Presuming that your app is doing something business critical, a faster app means more productivity means more profit means worth investing a bit, no? Are you so short on cash that your beancounters can't even afford to buy that argument? Or are they just more shortsighted than a bat that's lost its glasses?

    The company is making pretty good money now. Specifically, we get paid to run the app for each customer, on a periodic basis. The more our customers want, the more runs we do, the more hardware we need. Speeding it up meant buying less hardware. We make more and spend less; double win.

    Unfortunately, we got bought out and the bean counters at the new parent are arguing with our bean counters over budgets, cost cutting, yada yada, so all purchases have been frozen. Apparently, production shutting down is not justification for an expense; even a $20 fan.

    Using common sense gets you nowhere with these people, so I just duck and let my boss deal with it.




  • Uh oh.

    You have finished the optimizations, deployed, then slowed it back down again?  Does this mean your job is done there?

    Please tell me this isn't so, I want to read so much more about the work you are barely able to actually get done.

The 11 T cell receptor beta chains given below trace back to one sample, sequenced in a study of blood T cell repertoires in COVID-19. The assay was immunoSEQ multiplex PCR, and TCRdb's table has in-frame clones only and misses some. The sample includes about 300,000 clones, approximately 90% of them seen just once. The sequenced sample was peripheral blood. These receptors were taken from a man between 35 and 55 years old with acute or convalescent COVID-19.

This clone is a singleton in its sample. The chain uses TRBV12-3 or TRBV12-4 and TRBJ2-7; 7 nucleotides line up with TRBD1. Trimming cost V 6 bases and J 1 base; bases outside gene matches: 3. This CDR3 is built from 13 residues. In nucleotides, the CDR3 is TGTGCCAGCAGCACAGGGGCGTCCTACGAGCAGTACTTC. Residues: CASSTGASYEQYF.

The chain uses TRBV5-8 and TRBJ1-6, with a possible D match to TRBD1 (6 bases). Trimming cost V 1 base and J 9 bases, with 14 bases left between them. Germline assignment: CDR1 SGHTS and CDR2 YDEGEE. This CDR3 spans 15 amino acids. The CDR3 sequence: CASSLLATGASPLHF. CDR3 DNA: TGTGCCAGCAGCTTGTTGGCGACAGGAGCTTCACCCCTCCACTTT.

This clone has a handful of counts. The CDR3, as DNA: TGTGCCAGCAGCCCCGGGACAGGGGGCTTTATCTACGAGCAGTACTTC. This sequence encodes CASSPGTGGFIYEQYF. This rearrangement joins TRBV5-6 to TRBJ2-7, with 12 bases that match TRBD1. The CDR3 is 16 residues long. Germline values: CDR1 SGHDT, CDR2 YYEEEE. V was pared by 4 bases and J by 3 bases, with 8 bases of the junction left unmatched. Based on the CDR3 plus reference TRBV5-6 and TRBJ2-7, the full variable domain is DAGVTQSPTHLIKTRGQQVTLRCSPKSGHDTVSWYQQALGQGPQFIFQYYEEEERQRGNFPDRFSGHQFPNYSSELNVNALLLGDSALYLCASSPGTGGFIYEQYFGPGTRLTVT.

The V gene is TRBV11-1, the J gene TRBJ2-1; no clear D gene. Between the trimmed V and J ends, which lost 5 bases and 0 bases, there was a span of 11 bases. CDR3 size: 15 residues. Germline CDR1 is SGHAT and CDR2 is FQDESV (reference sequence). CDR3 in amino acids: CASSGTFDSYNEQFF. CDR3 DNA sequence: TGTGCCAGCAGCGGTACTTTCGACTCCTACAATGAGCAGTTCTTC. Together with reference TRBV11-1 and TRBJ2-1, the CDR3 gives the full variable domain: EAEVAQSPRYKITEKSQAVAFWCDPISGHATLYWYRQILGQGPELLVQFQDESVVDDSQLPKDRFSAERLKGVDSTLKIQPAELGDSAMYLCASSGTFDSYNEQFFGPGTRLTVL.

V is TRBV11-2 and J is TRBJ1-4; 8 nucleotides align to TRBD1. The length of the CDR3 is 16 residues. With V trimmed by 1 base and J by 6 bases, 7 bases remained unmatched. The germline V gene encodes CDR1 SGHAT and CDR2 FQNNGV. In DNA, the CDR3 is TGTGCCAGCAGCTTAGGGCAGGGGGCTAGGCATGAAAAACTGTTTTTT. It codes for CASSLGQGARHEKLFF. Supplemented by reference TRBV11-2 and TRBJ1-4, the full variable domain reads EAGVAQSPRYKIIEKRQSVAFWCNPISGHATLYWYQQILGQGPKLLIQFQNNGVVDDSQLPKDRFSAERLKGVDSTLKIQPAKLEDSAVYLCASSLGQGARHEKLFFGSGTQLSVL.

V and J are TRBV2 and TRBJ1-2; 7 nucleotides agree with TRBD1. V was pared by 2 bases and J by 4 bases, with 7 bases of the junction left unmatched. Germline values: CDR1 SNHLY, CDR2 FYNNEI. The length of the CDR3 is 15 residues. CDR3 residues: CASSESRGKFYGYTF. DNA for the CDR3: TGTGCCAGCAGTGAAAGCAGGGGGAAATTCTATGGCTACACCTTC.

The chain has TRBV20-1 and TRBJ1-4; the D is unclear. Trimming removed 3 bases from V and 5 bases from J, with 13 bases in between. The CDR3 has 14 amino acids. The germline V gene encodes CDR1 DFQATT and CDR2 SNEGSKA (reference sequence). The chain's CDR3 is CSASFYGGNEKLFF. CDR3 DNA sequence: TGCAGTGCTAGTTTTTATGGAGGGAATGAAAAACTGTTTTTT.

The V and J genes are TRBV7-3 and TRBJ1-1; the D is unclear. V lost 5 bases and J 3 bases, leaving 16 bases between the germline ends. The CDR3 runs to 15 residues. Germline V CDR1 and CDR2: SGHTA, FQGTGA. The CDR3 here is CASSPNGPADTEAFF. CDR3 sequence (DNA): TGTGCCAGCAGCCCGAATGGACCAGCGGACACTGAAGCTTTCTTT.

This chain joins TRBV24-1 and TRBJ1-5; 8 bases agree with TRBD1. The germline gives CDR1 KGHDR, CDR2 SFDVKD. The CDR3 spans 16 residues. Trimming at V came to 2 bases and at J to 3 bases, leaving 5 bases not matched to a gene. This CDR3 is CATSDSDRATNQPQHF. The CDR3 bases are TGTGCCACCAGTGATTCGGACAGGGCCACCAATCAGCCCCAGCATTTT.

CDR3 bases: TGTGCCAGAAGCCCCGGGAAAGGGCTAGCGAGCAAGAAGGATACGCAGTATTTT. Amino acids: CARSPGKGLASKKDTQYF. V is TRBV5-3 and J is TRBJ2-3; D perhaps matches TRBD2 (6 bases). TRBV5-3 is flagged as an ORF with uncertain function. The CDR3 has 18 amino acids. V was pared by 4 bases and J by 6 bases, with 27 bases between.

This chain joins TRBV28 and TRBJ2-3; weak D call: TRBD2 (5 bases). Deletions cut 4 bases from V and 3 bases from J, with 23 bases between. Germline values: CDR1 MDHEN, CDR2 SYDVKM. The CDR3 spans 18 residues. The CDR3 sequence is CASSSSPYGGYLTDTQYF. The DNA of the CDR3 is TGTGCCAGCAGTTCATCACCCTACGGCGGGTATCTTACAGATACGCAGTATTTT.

• @snoofle said:

    Apparently, production shutting down is not justification for an expense; even a $20 fan.
     

    Go to said bean counter's office, swap fan in their PC with broken fan from server. If they complain, tell them to count beans using their fingers instead of the PC.



  • @snoofle said:

    Unfortunately, we got bought out and the bean counters at the new parent are arguing with our bean counters over budgets, cost cutting, yada yada, so all purchases have been frozen. Apparently, production shutting down is not justification for an expense; even a $20 fan.

    Using common sense gets you nowhere with these people, so I just duck and let my boss deal with it.


    And senior people in the New Parent Company are happy with their shiny new acquisition being half-frozen while the accountants have a pissing contest?



  • The choices that I see available to get the hardware are:

    • Somehow make the issue the accounts issue.  For example route everything the accounts do through one of the dead servers, so they are unable to do any work.  This technique can be classified sort of like blackmailing.
    • Add more 0s to the cost.  Say that the cost to fix will take $20,000 rather than $20.  Create some insanely complicated reasoning for this that there is no chance the bean counters could understand or question.  They will think it is far more mission critical and will be more likely to give you that $20,000.  Now you can fix the $20 issue and the other little issues that the bean counters were not willing to give you money for.


  • @Ibix said:

    And senior people in the New Parent Company are happy with their shiny new acquisition being half-frozen while the accountants have a pissing contest?
    Who knows if they even know about it...